Programs support Indigenous women and families

TEMISKAMING SHORES - The Keepers of the Circle, based in New Liskeard, is working to provide numerous supports to Indigenous women and their families.

Its services include mentoring, Early ON programs, support, advice, and opportunities to make connections and access resources.

Numerous activities and workshops include cultural crafts, prenatal workshops, nutrition programs, Medicine Wheel teachings, Seven Grandfather teachings, and family-based activities and support.

Opportunities are also made available to pursue a number of technical and certificate training programs. Tours of potential employment sites, and guest speakers are also organized.

Keepers of the Circle also works closely with the Indigenous health team Mino M'shki-ki based at the Temiskaming Hospital.

Karly Chevrier-Wabie is an Indigenous family mentor and has the job of providing the Early ON programming and the Canada Pre-Natal Nutrition Program, as well as being trained in infant massage, which she can teach to parents.

Darlene Skani's role as an Indigenous family support worker includes assisting Indigenous women and their families with needs such as filling out paperwork, food support and getting to the food banks to acquire what is needed, court visits if needed, and advocacy on legal issues.

They are part of a large team of workers who are present at the centre to support clients.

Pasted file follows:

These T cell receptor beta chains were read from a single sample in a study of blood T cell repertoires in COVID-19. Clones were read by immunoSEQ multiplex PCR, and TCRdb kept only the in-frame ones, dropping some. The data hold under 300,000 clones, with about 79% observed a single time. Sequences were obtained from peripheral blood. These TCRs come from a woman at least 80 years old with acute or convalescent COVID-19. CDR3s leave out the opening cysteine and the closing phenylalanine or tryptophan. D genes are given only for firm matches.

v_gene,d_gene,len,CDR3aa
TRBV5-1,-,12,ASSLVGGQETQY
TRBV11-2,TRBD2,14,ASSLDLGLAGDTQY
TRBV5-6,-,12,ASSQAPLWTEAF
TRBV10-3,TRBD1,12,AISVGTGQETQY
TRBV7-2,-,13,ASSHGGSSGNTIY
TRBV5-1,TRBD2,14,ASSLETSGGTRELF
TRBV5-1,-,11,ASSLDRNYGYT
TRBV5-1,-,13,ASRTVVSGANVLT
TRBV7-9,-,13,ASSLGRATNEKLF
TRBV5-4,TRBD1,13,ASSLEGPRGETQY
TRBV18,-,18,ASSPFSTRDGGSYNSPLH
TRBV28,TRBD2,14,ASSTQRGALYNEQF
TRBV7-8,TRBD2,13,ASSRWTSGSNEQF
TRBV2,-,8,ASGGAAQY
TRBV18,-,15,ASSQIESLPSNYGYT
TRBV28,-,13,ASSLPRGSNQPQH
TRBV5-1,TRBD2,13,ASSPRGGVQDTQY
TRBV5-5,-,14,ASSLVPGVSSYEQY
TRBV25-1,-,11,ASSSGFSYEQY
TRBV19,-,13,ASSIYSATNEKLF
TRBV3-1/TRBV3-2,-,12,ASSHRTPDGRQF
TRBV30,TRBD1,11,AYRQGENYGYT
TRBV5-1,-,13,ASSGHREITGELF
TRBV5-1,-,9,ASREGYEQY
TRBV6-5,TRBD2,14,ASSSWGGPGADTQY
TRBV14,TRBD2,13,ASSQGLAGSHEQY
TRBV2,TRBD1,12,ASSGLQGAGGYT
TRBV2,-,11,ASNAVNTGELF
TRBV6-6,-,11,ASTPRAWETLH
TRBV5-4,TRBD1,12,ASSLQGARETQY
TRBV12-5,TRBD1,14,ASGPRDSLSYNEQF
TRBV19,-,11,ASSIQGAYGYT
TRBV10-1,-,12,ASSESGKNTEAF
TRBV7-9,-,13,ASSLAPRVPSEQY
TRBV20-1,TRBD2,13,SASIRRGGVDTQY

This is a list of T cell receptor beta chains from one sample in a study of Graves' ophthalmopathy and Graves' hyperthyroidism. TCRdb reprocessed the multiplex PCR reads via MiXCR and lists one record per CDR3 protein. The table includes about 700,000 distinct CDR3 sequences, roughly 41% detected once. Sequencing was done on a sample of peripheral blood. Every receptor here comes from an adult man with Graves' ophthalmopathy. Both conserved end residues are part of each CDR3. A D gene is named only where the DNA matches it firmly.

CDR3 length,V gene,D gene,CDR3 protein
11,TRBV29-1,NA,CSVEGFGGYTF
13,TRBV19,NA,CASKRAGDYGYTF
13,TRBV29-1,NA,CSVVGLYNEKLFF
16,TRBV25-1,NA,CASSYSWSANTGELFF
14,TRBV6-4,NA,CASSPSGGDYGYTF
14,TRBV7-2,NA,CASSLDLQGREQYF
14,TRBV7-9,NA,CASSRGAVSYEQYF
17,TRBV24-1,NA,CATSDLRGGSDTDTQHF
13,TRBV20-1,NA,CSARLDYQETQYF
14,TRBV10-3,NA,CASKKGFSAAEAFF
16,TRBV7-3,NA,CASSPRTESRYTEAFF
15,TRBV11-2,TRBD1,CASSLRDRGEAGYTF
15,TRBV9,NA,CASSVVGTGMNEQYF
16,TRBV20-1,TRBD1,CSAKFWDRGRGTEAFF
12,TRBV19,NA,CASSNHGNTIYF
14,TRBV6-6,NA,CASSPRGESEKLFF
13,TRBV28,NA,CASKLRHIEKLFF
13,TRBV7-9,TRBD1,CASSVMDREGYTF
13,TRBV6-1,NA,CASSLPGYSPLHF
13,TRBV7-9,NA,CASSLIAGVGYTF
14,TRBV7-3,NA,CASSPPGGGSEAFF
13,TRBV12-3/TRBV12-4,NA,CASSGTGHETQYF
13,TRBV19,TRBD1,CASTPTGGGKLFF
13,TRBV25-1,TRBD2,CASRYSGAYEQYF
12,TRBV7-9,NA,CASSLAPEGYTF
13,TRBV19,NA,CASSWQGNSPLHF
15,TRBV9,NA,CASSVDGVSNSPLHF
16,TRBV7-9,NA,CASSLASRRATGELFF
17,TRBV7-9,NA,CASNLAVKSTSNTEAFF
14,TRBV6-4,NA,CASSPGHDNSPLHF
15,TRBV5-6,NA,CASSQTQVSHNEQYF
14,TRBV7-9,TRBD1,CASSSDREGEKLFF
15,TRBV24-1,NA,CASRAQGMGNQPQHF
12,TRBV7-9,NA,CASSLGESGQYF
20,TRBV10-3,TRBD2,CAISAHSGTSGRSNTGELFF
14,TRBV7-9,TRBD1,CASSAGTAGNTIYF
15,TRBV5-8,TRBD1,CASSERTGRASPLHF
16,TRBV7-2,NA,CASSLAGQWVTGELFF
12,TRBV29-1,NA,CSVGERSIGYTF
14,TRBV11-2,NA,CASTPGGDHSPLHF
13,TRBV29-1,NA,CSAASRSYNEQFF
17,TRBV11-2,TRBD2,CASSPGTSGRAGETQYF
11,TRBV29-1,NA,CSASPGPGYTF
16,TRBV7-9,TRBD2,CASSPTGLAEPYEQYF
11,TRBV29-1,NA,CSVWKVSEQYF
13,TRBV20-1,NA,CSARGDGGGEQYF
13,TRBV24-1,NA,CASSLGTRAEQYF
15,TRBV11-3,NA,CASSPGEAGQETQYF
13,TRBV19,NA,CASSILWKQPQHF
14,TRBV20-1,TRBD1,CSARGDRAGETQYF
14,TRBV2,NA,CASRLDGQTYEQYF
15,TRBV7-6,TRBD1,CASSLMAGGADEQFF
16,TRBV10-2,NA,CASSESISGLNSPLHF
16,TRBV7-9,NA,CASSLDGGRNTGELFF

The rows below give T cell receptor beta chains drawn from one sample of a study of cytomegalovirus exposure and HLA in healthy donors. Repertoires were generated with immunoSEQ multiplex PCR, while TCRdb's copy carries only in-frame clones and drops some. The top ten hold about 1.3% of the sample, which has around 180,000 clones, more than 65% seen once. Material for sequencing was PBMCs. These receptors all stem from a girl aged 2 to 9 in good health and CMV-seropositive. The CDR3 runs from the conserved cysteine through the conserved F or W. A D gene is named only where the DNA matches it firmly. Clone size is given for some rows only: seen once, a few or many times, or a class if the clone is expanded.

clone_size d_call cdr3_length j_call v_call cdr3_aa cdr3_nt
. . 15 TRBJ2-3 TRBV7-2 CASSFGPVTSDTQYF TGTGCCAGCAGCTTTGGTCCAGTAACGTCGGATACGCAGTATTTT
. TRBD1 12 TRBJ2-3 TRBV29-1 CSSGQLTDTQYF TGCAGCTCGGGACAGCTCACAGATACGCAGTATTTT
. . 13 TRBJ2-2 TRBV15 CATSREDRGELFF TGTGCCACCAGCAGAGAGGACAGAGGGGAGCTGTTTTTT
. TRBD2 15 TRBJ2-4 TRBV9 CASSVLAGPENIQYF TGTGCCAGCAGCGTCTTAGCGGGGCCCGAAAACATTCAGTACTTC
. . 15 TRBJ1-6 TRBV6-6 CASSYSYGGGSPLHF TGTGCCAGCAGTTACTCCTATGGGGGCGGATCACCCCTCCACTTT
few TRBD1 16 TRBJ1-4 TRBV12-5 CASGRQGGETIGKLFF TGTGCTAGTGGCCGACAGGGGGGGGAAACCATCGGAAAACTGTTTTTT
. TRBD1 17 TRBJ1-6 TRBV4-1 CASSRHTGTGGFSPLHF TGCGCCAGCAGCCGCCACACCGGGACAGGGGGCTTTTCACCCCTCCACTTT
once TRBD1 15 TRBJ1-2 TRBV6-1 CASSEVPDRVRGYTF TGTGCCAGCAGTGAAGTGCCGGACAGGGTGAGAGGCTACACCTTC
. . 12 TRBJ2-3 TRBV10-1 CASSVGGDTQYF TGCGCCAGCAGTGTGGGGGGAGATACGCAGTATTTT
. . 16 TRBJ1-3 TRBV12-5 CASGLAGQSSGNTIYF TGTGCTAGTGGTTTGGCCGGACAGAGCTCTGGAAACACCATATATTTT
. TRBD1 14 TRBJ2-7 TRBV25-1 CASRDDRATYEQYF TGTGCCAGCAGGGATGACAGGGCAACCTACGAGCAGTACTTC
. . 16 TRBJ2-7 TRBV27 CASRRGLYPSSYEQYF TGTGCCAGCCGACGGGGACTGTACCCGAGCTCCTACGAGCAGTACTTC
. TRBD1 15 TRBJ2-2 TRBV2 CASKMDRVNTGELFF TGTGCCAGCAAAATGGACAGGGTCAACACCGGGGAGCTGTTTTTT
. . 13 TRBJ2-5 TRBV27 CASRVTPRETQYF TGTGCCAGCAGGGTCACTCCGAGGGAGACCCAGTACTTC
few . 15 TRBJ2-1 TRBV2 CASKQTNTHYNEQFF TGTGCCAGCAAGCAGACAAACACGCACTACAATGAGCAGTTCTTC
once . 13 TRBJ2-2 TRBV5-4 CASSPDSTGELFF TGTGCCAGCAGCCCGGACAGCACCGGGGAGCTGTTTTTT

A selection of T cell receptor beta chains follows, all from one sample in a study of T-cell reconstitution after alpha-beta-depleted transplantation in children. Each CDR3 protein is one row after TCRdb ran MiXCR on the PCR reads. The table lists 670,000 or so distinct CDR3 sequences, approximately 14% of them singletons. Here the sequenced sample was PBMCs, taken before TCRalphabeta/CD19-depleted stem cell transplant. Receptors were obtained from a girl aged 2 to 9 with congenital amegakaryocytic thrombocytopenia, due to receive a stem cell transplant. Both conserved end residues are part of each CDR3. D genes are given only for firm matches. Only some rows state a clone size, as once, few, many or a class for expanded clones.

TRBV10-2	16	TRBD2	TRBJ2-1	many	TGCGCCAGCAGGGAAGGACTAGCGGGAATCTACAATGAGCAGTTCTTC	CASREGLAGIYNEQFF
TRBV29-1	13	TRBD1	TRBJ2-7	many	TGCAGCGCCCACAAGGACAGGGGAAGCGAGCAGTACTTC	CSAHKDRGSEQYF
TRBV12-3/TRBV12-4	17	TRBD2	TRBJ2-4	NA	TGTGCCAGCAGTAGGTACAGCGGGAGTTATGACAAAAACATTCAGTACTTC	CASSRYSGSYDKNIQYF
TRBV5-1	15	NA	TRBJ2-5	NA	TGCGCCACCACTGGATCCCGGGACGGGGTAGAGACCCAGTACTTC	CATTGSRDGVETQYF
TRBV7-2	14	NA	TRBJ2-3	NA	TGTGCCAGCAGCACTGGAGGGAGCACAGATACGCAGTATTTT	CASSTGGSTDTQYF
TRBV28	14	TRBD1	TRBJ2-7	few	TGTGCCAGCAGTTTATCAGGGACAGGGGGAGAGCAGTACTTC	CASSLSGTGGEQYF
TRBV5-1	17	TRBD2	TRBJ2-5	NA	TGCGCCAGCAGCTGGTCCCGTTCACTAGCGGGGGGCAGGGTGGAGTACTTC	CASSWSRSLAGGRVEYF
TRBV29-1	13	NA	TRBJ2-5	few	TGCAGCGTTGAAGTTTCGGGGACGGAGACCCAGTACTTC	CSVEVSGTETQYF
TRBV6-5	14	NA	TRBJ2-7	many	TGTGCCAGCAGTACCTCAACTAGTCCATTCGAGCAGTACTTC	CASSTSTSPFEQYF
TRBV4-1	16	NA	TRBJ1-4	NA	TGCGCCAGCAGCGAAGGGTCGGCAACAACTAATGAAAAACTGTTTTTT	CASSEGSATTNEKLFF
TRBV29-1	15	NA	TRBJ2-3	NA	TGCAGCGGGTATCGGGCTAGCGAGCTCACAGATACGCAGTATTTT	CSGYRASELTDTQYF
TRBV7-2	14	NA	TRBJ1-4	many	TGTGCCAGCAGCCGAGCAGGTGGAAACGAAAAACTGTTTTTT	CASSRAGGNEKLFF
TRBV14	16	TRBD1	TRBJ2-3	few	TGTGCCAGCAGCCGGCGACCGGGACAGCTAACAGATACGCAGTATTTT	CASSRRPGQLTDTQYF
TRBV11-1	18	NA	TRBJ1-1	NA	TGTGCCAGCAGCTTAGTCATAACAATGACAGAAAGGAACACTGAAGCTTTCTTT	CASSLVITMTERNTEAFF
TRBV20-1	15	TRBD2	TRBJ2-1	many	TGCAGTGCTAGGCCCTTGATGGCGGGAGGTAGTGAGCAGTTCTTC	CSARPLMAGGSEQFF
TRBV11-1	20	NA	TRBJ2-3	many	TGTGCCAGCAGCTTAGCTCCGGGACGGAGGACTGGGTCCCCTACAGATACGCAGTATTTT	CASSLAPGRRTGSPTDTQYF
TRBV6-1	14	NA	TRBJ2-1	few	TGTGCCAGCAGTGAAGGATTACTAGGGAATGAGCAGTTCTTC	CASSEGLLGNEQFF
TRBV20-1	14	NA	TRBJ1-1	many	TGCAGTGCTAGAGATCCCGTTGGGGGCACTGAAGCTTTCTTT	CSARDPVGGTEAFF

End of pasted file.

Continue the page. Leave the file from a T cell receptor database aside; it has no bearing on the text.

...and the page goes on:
The team also works with Advocacy North which offers free legal advice for low income elders and seniors on issues such as housing and long-term care, problems with community services and healthcare, power of attorney, and abuse.

Chevrier-Wabie said efforts are made to base activities "on what the family's and the children's interests are, we always ask them ‘what are your interests, and what kind of activities you want to see in the future.’"

Skani commented of the clientele, "It's mostly women, but we do support men. We do have Indigenous men reaching out to our supports."

By working alongside Mino M'shki-ki, Keepers of the Circle also offers specialized programming to support mothers and fathers who are dealing with substance abuse, Chevrier-Wabie noted.

Skani added, "Mino M'shki-ki have a wide range of services as well."

There is also a men's sharing circle there, as well as addictions and mental health services. There is also a psychotherapist available.

"They have a really good team up there," said Skani.

Mino M'shki-ki also provides pre-natal supports, noted Chevrier-Wabie.

Mino M'shki-ki was founded by the late Anne Batisse, who also founded Keepers of the Circle in New Liskeard, said Skani.

Keepers is led by six or seven elders who meet monthly to make decisions about proposals and problems.

While the centre is an active hub with daycare services and numerous activities for those seeking health, cultural and other support, Chevrier-Wabie says there is a great need to reach those who have barriers.

There is a need "to get outreach to our Indigenous clients. It's really hard for them. There's not a lot of support for them. We know how to support them but it's to get to them so they know what's out there and they're not alone."

Skani noted she enjoys doing advocacy work, and both she and Chevrier-Wabie can also see the need for a similar service for non-Indigenous people.

For more information about programs and activities taking place at Keepers of the Circle in New Liskeard go to www.keepersofthecircle.com or to Facebook Keepers of the Circle New Liskeard Indigenous Focused Activities and Events.

To contact Chevrier-Wabie phone 705-647-7874 ext. 4160 or email

k.chevrierwabie@keepersofthecircle.com.

To contact Skani phone 705-647-7874 ext. 490 or email d.skani@keepersofthecircle.com.

Darlene Wroe, Local Journalism Initiative Reporter, Temiskaming Speaker